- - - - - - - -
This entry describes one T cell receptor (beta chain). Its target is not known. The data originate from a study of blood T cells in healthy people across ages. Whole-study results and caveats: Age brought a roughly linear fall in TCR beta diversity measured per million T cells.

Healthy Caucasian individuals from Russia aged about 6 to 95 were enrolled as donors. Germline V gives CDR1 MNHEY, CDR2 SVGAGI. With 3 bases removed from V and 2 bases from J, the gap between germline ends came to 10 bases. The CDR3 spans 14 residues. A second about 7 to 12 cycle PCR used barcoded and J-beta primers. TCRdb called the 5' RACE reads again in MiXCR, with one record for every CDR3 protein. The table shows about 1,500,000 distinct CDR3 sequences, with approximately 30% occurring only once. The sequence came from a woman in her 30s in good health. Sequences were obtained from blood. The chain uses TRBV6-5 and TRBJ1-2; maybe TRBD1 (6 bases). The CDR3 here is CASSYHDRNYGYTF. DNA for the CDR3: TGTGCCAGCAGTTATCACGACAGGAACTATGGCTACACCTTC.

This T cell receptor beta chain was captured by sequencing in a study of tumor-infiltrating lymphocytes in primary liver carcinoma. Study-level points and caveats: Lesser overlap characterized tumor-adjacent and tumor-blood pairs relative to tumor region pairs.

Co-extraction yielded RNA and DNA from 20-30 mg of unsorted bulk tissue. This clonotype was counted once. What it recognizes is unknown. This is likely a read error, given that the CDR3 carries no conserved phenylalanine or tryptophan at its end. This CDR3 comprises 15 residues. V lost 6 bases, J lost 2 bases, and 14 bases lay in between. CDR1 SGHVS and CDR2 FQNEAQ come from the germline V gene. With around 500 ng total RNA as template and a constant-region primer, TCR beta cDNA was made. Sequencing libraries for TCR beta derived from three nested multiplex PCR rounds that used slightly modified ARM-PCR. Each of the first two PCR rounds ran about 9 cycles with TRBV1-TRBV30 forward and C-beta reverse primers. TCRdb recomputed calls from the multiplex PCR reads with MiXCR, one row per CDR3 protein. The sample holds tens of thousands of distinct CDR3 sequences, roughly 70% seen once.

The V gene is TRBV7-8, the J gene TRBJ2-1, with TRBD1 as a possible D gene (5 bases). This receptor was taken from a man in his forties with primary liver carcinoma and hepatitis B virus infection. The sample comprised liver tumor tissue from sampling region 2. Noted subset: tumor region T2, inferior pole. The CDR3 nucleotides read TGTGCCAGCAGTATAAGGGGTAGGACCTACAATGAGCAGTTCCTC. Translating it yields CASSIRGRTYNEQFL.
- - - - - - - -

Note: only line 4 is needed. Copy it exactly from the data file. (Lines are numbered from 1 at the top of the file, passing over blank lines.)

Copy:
Co-extraction yielded RNA and DNA from 20-30 mg of unsorted bulk tissue. This clonotype was counted once. What it recognizes is unknown. This is likely a read error, given that the CDR3 carries no conserved phenylalanine or tryptophan at its end. This CDR3 comprises 15 residues. V lost 6 bases, J lost 2 bases, and 14 bases lay in between. CDR1 SGHVS and CDR2 FQNEAQ come from the germline V gene. With around 500 ng total RNA as template and a constant-region primer, TCR beta cDNA was made. Sequencing libraries for TCR beta derived from three nested multiplex PCR rounds that used slightly modified ARM-PCR. Each of the first two PCR rounds ran about 9 cycles with TRBV1-TRBV30 forward and C-beta reverse primers. TCRdb recomputed calls from the multiplex PCR reads with MiXCR, one row per CDR3 protein. The sample holds tens of thousands of distinct CDR3 sequences, roughly 70% seen once.